Researchers are commonly finding methane SIBO (small intestinal bacterial overgrowth) is its own kind of intestinal overgrowth. Many are now labeling this condition as IMO, or Intestinal Methanogen Overgrowth, since methanogens that cause methane gas are technically not bacteria, but are part of the Archaea kingdom, and can grow in the colon as well as the small intestine.
Methanogens can cause a host of digestive symptoms that often go undiagnosed, or wrongly diagnosed. According to the Functional Gut Health Clinic, both IMO and SIBO can lead to belching, bloating, stomach pain, heartburn, anxiety, fatigue, unexplained weight gain and gas. The most common differentiator between IMO and SIBO is that IMO causes constipation while SIBO causes diarrhea.
One of the most accurate, non-invasive methods of testing patients for both SIBO and IMO is by having patients take a hydrogen and methane breath test. Patients who have symptoms such as constipation often will have high methane production that is present at high levels during the entire length of the test.
According to CDI’s research team, however, patients who show extremely high methane production throughout the entire test, even at baseline, may have nuanced breath testing results.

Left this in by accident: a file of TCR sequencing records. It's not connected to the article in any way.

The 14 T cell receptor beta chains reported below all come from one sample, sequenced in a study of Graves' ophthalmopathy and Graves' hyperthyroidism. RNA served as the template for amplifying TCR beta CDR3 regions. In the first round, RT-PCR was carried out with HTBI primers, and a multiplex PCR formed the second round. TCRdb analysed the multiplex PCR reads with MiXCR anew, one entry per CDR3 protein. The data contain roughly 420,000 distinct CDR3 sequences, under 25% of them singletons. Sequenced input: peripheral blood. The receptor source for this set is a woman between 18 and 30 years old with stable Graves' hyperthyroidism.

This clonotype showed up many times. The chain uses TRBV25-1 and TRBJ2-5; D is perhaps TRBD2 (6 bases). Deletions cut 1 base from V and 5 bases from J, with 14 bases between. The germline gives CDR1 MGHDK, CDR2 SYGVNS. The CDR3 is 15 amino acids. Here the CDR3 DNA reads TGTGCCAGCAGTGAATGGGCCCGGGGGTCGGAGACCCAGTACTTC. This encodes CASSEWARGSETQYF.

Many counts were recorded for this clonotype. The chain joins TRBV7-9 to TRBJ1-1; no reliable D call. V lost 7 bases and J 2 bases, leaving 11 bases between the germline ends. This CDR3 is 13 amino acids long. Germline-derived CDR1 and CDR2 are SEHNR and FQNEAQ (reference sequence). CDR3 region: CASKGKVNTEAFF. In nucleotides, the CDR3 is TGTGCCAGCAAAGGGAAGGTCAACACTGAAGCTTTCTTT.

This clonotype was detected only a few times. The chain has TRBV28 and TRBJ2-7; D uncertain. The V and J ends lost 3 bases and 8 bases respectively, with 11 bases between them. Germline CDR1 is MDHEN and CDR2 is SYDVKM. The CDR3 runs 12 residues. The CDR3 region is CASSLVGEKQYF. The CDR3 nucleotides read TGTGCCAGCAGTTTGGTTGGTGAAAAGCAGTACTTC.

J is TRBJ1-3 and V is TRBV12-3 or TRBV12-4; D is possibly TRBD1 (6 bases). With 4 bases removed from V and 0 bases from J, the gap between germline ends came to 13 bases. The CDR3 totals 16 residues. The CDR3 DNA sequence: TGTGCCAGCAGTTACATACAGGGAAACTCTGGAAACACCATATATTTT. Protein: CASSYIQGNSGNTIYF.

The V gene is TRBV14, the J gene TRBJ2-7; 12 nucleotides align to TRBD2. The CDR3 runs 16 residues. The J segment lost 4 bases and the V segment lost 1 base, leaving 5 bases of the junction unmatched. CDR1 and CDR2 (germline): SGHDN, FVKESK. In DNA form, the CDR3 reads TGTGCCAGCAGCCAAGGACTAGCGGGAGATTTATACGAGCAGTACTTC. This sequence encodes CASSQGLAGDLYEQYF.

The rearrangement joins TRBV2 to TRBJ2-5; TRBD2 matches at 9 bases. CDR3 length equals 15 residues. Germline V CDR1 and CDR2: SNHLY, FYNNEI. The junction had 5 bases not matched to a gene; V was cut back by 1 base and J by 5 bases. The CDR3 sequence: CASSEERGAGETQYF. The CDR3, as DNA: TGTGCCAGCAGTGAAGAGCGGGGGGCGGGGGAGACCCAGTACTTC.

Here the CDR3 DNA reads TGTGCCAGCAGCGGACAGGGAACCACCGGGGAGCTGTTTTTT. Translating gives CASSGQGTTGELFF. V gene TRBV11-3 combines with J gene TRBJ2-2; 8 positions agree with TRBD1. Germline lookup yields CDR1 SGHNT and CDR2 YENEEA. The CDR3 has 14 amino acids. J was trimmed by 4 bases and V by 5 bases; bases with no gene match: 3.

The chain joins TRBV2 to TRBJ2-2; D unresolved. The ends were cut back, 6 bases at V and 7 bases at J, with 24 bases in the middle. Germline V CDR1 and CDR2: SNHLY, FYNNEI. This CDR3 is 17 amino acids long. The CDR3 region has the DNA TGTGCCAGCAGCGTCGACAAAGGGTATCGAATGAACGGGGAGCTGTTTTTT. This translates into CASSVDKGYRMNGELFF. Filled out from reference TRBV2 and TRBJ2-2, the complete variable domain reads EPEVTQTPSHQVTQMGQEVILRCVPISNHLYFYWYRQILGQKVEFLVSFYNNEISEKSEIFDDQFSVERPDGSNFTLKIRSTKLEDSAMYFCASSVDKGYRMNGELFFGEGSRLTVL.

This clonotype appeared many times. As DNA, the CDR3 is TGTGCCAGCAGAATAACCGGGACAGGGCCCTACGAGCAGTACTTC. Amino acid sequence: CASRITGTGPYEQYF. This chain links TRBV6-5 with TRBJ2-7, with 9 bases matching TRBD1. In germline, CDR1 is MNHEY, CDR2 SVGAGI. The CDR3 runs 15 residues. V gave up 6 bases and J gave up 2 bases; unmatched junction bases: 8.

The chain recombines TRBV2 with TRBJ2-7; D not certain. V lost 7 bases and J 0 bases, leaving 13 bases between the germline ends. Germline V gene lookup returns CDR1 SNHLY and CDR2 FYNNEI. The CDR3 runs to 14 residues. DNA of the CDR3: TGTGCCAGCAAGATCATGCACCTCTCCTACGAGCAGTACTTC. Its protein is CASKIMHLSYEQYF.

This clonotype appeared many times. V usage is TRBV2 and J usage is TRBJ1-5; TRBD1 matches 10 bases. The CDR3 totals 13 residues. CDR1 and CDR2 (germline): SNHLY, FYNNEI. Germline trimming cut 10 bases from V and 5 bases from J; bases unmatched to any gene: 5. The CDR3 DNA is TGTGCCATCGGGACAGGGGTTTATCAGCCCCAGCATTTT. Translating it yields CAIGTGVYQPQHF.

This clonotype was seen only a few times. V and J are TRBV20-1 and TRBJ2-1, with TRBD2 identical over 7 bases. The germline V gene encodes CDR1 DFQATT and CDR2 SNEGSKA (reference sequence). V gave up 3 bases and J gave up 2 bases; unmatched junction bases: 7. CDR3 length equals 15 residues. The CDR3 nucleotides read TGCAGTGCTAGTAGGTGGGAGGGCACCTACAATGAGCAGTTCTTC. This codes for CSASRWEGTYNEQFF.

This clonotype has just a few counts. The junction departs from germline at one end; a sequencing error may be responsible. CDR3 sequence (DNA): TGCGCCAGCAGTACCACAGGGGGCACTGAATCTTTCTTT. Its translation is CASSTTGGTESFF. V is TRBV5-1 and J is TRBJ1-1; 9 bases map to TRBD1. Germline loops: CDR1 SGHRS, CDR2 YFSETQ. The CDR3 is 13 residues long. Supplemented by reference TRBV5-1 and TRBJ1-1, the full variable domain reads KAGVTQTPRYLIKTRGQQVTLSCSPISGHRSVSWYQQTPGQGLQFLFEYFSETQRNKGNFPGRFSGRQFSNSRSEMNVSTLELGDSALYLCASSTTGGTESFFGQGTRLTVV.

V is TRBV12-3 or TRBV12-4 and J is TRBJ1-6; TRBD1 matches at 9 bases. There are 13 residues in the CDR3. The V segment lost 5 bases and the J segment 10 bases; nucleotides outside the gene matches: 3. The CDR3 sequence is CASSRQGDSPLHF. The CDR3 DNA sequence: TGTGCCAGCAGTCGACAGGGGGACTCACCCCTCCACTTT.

“Since the methane elevation doesn’t meet the cutoff [due to the extremely high baseline] technically it is not ‘supported for SIBO’ under the North American Consensus. After consultation with our lab team, and further assessment of the patient’s history, many of our providers nevertheless choose to treat these patients as methane producing SIBO patients,” reported Craig Strasnick, president and CEO of CDI.
Continued Strasnick, “Our lab team is dedicated to staying on top of industry research and supporting providers in understanding and interpreting test results including nuanced results like those seen in patients with IMO.”
To order CDI’s hydrogen and methane breath tests for your patients, click here.